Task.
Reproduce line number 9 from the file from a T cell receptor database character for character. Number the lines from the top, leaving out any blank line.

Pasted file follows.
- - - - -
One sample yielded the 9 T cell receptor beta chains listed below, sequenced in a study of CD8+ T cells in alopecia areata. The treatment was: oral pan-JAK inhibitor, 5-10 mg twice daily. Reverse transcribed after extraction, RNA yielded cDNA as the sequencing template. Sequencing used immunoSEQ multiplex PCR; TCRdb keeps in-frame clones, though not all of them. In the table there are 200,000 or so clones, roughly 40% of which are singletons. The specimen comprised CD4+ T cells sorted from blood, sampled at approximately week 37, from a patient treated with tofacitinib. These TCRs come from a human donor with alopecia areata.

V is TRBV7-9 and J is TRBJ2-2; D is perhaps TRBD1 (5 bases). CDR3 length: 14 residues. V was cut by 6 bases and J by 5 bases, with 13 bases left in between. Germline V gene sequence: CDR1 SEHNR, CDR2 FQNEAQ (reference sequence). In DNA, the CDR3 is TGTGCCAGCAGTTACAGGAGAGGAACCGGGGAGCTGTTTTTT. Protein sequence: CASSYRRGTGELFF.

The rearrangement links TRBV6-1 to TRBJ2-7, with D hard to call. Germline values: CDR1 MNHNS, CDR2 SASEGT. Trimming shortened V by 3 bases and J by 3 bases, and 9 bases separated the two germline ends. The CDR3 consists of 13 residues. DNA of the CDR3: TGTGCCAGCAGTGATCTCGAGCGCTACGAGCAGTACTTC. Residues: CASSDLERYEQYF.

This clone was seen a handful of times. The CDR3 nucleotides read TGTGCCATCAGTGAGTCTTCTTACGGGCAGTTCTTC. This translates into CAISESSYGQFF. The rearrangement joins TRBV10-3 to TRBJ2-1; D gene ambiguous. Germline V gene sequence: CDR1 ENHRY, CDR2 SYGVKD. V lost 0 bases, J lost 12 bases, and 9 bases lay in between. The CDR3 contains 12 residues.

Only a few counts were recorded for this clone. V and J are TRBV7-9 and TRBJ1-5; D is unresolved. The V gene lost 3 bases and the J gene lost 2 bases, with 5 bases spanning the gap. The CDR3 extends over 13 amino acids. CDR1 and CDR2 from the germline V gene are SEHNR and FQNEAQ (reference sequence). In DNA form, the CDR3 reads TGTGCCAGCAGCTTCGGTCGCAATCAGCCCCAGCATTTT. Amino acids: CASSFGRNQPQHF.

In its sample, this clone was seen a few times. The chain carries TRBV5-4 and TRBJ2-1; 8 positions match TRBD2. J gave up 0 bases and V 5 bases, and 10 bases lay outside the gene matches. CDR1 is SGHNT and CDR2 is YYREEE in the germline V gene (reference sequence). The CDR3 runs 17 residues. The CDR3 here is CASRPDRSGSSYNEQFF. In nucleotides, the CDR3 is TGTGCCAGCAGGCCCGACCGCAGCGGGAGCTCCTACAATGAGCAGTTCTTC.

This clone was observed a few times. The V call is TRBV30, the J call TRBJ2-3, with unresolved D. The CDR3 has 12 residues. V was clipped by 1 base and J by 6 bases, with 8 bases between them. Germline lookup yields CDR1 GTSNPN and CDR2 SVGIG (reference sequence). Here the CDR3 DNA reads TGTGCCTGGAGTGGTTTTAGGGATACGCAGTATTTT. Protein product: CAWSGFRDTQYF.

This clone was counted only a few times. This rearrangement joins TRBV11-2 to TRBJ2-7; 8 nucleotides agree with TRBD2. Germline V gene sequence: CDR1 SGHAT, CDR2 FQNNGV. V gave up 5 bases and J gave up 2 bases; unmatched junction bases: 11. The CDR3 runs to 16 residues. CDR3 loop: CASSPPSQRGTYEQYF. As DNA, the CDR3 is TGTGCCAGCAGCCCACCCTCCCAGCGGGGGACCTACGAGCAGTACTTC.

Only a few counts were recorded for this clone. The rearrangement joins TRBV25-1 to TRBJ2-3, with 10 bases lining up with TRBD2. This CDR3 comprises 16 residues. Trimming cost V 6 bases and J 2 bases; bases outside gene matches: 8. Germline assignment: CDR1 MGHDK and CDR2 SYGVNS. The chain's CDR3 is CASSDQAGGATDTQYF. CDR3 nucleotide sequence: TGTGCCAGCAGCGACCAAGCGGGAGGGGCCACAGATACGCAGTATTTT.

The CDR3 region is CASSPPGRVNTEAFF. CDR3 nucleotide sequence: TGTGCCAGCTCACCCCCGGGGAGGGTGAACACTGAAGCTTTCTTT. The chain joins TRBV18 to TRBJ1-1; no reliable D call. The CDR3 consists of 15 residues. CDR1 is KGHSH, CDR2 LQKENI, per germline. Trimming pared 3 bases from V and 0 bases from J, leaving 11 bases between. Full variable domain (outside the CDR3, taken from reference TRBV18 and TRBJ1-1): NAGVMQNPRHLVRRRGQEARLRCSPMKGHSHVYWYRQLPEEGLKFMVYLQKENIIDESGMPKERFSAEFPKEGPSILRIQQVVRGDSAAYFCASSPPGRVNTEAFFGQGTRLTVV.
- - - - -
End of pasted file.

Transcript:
Only a few counts were recorded for this clone. The rearrangement joins TRBV25-1 to TRBJ2-3, with 10 bases lining up with TRBD2. This CDR3 comprises 16 residues. Trimming cost V 6 bases and J 2 bases; bases outside gene matches: 8. Germline assignment: CDR1 MGHDK and CDR2 SYGVNS. The chain's CDR3 is CASSDQAGGATDTQYF. CDR3 nucleotide sequence: TGTGCCAGCAGCGACCAAGCGGGAGGGGCCACAGATACGCAGTATTTT.